Revelry and rules
The New Year is round the corner and restaurant owners and hoteliers are all set to entertain their patrons with late night events
At the same time, the Restaurant and Hoteliers Association in the city claims that rules, whether from the police or the entrainment duty department, are becoming so stringent that since last year the number of New Year parties has drastically gone down. MiD DAY tries to find out exactly what problems the hoteliers and police face.
Ganesh Shetty (president, Pune Restaurant and Hoteliers Association): The GR of the state government published in 2010 does not mention charging fees from restaurants that serve liquor and play music. The duty is for restaurants that have permit room or beer bar with live orchestra. Still, many restaurants which play background music while also serving liquor come under the category of ‘pub’ and their owners receive notices from the ED department to immediately pay the heavy duty. Currently, 200 hoteliers have received the notice for paying entertainment duty.
Sanjeet Lamba (owner, 1000 Oaks): In a meeting with the hoteliers association of Mumbai we kept this issue and the hoteliers over there told us that they don’t have to pay such duties for playing music while serving liquor. Then why only Pune hoteliers are targeted by ED department? The charges of this duty are Rs 50,000, which is very heavy and it has compelled many hoteliers to open their hotels illegally.
Kishor Sarpotdar (owner of Poona Guest House and secretary of Pune Restaurant and Hoteliers Association): Many hotels in the city were built 30-40 years back, when separate parking was not compulsory. Since a few years ago, after the city police made it compulsory to have separate parking, it has almost become impossible for the hoteliers to make space for the parking.
Ganesh Shetty: If any hotelier has a place of 200 square metres then he has to keep a space of 210 square metres empty for parking. I wonder why the rule is only for hoteliers when malls and jewellery shops also receive crowds. The hoteliers can’t even use common parking of the building where the hotel exists. These laws are very strict, which results in our losing customers.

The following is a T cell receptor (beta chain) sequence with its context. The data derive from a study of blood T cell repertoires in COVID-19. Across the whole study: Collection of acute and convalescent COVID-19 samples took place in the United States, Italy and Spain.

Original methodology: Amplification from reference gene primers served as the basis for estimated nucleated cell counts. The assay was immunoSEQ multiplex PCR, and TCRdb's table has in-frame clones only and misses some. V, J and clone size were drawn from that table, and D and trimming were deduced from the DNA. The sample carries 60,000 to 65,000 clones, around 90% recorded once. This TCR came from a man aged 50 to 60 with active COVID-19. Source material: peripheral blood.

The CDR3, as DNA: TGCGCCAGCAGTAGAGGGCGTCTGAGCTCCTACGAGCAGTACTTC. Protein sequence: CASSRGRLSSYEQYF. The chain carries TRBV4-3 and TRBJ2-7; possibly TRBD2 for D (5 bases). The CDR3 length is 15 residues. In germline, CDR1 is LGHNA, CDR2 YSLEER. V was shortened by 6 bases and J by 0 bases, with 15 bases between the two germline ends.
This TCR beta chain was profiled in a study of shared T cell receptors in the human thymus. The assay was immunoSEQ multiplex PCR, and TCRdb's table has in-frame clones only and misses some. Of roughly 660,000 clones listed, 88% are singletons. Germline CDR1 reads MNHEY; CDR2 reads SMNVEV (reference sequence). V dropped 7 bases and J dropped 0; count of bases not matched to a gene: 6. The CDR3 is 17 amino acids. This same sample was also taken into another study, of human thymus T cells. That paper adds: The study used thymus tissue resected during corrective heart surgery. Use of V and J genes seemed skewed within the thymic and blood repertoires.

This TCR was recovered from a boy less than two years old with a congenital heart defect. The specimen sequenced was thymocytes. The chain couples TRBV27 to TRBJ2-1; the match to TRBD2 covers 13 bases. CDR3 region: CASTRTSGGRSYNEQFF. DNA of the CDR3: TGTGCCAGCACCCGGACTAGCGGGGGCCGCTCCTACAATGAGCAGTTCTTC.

Manoj Patil (Deputy Commissioner of Police, Zone IV): The police want that everyone should enjoy and celebrate the New Year. But the police want that everyone, including Puneites and the hoteliers, should follow the rules that are being made for the security of the people. The event organiser should first take the permission of the police before arranging any event. Generally, it has been observed that the event organiser first publishes the advertisement and sells the tickets and then at the last moment approached the police for the permission of the event. A separate permission from the Union Home Ministry is also necessary if artists from foreign countries are going to perform in the city. I would also appeal to Puneites and hoteliers to follow the deadlines for the celebration. Police security will not be provided to the hotel and the hotelier should make arrangements for private security. At the same time, private security guards have no right to be aggressive and hurt anyone unless it is in self-defence or to protect someone from getting hurt. The police can interfere any time if the situation in a hotel takes a turn for the worse. This year we are not making it compulsory to install CCTV cameras, but from next year it will be compulsory.
Ganesh Shetty: I agree that event organisers approach the police at the last moment. We keep telling them to take permissions in time. Almost all hoteliers have installed CCTVs, not only in the hotels but also on the (entire) hotel premises.
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